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Faculty for Biology, Chemistry and Earth Sciences

Department Soil Ecology - Prof. Dr. Eva Lehndorff

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Vogt, R; Matschonat, G: Patterns of soil solution composition in acid forest soils: differences between undisturbed and bulk samples, Z. Pflanzenernährung Bodenkunde, 160, 549-554 (1997)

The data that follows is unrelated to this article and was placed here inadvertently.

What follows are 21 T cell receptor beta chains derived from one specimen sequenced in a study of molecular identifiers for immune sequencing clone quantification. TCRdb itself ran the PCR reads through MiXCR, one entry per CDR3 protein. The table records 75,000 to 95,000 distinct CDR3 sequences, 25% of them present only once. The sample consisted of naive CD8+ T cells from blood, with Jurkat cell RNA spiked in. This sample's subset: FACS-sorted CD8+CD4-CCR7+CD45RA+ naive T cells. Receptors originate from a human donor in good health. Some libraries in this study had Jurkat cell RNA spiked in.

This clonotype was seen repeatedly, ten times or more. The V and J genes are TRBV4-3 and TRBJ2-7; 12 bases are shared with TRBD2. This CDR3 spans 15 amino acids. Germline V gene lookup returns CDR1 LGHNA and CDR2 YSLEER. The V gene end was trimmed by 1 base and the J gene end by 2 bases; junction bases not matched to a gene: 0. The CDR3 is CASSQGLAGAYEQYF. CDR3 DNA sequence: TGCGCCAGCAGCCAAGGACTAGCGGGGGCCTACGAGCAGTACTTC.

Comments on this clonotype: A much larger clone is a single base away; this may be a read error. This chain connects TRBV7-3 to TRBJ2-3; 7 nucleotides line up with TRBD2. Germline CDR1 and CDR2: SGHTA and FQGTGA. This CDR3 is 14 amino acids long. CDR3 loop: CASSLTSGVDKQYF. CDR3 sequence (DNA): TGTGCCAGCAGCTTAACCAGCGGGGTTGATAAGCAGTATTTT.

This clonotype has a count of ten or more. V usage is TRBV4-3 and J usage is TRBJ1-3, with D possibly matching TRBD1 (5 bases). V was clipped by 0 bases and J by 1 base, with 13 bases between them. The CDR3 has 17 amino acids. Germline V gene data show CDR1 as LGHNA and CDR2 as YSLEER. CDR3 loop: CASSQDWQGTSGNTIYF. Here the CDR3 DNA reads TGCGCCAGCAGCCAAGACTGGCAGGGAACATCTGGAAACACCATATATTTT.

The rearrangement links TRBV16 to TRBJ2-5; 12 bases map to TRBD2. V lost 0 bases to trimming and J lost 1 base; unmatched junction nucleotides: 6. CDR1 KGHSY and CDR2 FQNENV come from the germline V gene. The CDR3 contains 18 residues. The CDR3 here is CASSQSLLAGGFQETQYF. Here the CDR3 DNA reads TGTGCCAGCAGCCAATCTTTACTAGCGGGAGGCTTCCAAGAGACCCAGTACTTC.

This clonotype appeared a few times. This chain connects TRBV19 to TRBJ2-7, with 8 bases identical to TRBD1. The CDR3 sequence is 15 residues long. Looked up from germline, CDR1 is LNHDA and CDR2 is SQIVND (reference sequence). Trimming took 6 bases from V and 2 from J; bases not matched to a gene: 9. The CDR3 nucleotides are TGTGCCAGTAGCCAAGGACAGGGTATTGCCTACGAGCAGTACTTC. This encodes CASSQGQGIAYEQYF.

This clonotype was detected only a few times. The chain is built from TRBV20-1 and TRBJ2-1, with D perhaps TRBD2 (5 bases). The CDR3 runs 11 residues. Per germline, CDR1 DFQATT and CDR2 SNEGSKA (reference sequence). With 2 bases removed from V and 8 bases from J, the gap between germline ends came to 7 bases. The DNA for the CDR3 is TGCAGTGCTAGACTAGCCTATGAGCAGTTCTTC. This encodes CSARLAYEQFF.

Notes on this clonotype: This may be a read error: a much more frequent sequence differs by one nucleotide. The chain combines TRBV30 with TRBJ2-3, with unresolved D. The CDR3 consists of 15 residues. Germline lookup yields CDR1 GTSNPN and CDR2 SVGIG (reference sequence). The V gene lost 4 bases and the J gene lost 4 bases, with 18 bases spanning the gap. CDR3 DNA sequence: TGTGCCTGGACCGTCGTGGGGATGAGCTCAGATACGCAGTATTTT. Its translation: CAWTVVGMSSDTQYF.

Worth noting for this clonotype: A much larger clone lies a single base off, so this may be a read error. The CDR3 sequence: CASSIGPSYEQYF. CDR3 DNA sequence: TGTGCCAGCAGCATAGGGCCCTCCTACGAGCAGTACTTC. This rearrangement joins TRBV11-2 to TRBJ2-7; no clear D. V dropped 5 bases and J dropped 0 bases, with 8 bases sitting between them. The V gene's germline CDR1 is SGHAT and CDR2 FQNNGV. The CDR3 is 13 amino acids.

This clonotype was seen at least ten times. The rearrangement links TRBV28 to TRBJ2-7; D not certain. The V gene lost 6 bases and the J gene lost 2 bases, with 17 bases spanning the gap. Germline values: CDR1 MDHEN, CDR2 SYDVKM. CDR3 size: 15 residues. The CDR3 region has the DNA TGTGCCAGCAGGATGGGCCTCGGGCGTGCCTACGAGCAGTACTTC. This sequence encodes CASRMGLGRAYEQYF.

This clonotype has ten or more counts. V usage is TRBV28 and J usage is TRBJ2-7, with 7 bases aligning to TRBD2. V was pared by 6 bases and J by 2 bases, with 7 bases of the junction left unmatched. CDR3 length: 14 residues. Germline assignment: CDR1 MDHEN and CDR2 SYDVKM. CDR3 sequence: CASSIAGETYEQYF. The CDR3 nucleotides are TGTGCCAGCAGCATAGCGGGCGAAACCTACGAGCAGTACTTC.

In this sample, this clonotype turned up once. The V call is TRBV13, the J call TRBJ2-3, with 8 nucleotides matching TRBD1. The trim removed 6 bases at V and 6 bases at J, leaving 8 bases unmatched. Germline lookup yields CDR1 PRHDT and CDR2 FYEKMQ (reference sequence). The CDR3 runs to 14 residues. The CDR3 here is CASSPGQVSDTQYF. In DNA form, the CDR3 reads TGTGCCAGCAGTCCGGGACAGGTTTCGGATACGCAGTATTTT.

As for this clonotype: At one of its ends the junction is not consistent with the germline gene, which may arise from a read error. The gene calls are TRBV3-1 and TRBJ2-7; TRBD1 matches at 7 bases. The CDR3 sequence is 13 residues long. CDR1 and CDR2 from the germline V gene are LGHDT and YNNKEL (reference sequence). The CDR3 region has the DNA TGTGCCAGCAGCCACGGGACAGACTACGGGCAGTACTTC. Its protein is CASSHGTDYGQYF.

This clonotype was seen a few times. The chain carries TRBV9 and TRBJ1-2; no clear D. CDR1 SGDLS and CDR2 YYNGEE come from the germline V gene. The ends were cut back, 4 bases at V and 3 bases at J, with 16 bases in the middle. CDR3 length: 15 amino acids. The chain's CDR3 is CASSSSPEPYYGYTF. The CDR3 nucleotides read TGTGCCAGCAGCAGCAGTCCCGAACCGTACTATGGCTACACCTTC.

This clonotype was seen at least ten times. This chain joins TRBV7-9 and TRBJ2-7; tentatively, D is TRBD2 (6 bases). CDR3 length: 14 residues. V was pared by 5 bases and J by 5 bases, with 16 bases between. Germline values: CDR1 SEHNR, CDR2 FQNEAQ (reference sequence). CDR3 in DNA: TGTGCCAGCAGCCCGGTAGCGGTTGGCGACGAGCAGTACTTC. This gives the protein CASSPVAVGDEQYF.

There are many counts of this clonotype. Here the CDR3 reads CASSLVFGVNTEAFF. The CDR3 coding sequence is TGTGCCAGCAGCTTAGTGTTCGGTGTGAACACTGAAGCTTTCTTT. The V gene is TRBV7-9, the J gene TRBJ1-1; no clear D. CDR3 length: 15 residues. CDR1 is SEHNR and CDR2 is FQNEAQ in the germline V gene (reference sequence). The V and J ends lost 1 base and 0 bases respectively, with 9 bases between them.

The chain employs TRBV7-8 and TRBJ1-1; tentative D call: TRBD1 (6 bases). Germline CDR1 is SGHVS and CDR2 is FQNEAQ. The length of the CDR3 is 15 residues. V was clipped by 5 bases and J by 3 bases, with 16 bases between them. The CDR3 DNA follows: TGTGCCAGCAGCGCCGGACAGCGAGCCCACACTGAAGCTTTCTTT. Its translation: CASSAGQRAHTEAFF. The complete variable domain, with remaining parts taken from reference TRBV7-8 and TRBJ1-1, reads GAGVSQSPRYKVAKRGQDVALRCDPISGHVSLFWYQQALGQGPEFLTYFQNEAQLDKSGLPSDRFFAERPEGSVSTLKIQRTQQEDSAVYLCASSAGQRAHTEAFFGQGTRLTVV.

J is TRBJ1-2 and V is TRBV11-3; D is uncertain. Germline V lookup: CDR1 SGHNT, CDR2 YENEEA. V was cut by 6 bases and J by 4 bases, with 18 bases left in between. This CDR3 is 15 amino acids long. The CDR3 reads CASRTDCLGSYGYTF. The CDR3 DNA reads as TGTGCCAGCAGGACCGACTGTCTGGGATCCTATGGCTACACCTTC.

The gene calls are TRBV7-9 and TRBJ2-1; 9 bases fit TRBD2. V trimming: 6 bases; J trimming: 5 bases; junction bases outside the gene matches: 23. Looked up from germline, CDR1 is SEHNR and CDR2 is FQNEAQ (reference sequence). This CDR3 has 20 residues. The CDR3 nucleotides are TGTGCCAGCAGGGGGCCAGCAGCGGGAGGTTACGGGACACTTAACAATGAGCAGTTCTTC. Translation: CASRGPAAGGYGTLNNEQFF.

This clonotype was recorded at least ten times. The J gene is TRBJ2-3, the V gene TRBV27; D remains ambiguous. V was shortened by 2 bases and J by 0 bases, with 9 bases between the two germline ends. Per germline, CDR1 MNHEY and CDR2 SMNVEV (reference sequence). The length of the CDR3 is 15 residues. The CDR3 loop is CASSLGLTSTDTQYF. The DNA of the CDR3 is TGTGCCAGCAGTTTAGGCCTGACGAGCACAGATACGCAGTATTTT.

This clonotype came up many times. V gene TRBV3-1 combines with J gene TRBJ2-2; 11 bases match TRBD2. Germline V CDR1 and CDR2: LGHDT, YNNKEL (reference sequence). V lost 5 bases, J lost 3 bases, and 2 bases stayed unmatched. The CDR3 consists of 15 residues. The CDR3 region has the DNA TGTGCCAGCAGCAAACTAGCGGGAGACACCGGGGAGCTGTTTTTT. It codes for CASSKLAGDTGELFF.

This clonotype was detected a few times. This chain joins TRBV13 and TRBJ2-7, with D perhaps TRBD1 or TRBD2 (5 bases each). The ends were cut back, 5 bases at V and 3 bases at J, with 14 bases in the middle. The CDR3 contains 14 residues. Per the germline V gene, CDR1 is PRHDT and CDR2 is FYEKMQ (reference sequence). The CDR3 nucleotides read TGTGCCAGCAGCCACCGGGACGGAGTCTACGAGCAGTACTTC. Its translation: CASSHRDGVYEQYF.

In acid forest soils pores draining under conditions of low water tension contain a solution usually differing in composition from the equilibrium solution of the bulk soil. For tree nutrition, the former was described as comparable to the bulk soil solution or less favourable. Our recent work on solution quality contradicted the universal validity of these findings. It turned out that the methods usually recommended tend to consistently reproduce the pattern of more advanced acidification of coarse pores. We applied our combination of methods to a range of soils to find out whether our previous finding of more favourable solution conditions in undisturbed soil samples as compared to the bulk soil is common or rather an exception. Undisturbed cores and bulk soil were sampled from four forested sites differing in pH and base saturation. We used an iterative procedure to adjust the equilibrium soil solution of disturbed soil and a water extraction with a soil:solution ratio of 1:2. To extract solution from undisturbed soil cores only small volumes of water were added, and we distinguished analytically between total (by ICP) and ionic (by CE) concentrations of cations. We calculated Ca/AI molar ratios and the fraction of (AI’+ + H+) on total cationic charge in solution as criteria for solution quality. Whereas with total concentrations, there always appeared to be less favourable conditions in the soil pore solution, free ionic concentrations allowed a differentiation between the soils. In view of plant nutrition, the quality of the soil solution from undisturbed samples was better, equal to, or worse than that of the bulk soil, suggesting that forest sites represent a continuum with respect to these chemical gradients. Even in soils where gradients are not observed it is not necessary to assume an equilibrium achieved by internal processes to exist between coarse pores and the bulk soil.
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